Don’t get me wrong: Hotel Angeline’s no Holy Bible. (For that matter, it’s no Home.) But it does provide an interesting insight into how we create and understand art. We think of writing as a solitary endeavor, but even writers who write alone get ideas from other writers–and from interactions and experiences with the people who surround them. And, of course, the true power of a story is only realized when it is read. In other words, no book is the creation of a single individual; every one is, at least to some degree, a product of the community.

Told you Books on the Bus would spark conversation.

Westbound 3, 9:15 AM

Two middle-aged black men are sitting near the front, discussing job prospects. Somewhere near Harborview, one mentions a position he is particularly interested in, which offers, among other perks, union wages and benefits. The other scoffs.

“Let me tell you something: Seattle has black jobs and white jobs. If President Obama went down there and applied, he couldn’t get one of those jobs.”

Eastbound 3, 2:30 PM

At the stop near 8th, the driver gets on the mic and says, “Oops. You went too far.” When no one responds, he looks in his rearview mirror and tries again. “Wasn’t one of you looking for Union Gospel Mission?”

After another silence, several of us begin turning in our seats to see who he is talking to. In the process, our eyes scan the man sitting to my right, who has spent most of the short ride talking loudly on his cell about all the money he’s earned this year, and, in particular, this week.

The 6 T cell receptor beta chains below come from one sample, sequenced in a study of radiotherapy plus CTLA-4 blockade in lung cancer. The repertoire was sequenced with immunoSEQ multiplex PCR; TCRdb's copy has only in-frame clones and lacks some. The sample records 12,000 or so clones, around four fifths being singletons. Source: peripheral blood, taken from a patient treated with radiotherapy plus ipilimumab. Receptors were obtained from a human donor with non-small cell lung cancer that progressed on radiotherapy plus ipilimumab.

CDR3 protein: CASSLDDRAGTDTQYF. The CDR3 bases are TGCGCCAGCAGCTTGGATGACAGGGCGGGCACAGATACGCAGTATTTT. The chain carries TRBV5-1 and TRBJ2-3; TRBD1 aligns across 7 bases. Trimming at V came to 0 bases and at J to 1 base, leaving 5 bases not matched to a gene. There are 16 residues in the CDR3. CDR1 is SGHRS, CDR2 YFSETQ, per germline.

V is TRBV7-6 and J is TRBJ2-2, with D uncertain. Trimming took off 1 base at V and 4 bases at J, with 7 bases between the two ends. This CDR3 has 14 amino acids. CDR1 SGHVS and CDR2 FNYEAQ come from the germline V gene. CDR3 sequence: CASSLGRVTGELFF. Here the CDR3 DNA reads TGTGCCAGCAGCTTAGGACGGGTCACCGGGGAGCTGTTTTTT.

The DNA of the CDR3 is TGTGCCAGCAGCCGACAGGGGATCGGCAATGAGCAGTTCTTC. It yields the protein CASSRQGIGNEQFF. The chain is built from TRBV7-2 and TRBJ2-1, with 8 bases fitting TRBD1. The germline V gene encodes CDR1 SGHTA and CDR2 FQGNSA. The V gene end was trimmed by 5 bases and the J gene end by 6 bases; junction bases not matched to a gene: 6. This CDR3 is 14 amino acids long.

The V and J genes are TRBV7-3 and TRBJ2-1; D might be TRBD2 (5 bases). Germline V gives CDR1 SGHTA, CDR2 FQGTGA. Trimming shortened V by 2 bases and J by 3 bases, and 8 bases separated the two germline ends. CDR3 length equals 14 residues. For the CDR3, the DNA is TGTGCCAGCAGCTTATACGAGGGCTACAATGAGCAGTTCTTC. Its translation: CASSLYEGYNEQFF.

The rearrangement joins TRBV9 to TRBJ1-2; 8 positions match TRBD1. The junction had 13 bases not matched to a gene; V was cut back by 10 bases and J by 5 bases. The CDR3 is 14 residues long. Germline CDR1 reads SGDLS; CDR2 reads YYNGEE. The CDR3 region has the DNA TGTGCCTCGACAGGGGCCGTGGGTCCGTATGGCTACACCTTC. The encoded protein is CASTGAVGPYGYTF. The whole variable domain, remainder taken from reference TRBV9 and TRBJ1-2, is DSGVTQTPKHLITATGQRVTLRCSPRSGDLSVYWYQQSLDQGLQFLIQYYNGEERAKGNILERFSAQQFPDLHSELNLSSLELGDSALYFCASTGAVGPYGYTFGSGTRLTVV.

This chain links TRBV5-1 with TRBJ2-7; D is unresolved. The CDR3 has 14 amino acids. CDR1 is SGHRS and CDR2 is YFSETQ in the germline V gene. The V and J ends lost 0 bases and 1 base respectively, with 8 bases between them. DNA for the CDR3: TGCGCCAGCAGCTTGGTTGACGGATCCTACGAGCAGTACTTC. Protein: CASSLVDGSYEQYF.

“Don’t look at me,” he huffs. “I’m a certified public accountant.”

A chip off the *old* block (or, Karma)

Back when I was a young BCiT, I made my grandma mad by (unintentionally) announcing her age to a full 55. At six, I couldn’t understand why she didn’t want people to know how old she was. Even now, I find all the shame and secrecy surrounding the number of years a person has been on the planet to be somewhat difficult to understand.

Folks, I’m no spring chicken. Unlike my father, I can’t claim to predate I-5*, but I am old enough to have a (somewhat fuzzy) memory of the Sonics only national championship. (Sorry, didn’t mean to start down that path again.) I’ve tended to view my advancing age as a good thing, since—for one thing—it’s advancing. (I’ll take being alive plus one over the alternative any day.) It also means I’ve lived enough years to have learned a thing or two—and that I’m inching ever closer to that Metro senior discount. I digress.

Last Friday, on an afternoon 3 ride home from visiting some friends on Queen Anne, little Chicklet passed the time (and entertained her neighbors) by making up a song about us.

The lyrics went something like this: “Mommy’s 38, 38, 38; Mommy’s 38—and Rosa’s 3!”

Eh. Hmmm.

Sorry, Grandma.


*I do, however, hope to outlive it.

Eastbound 3, 5:40 PM

Two twentysomething guys are keeping the front section entertained with their end-of-the-workday banter.

Twentysomething guy 1: “Kate Moss rides the bus. Not this bus, but a bus.”

TSG 2: “She still in town?”

TSG 1, patting his chest: “Yeah–right here. I’ve got a teeny, tiny Kate living in my heart.”

Eastbound 3, 1:45 PM

An off-duty driver is sitting in the front section, chatting with the on-duty driver. Both are apparently part-timers who work out of the same base (Atlantic).

On-duty driver: “I’m finally getting enough hours to cover everything; it was a struggle for a while.”

Off-duty driver: “That’s good. It’s always good when you can meet your bills.”

On-duty driver: “Yeah–for a while there they were calling, talking about they were going to ruin my credit. I said, ‘How are you going to ruin something I don’t even have?'”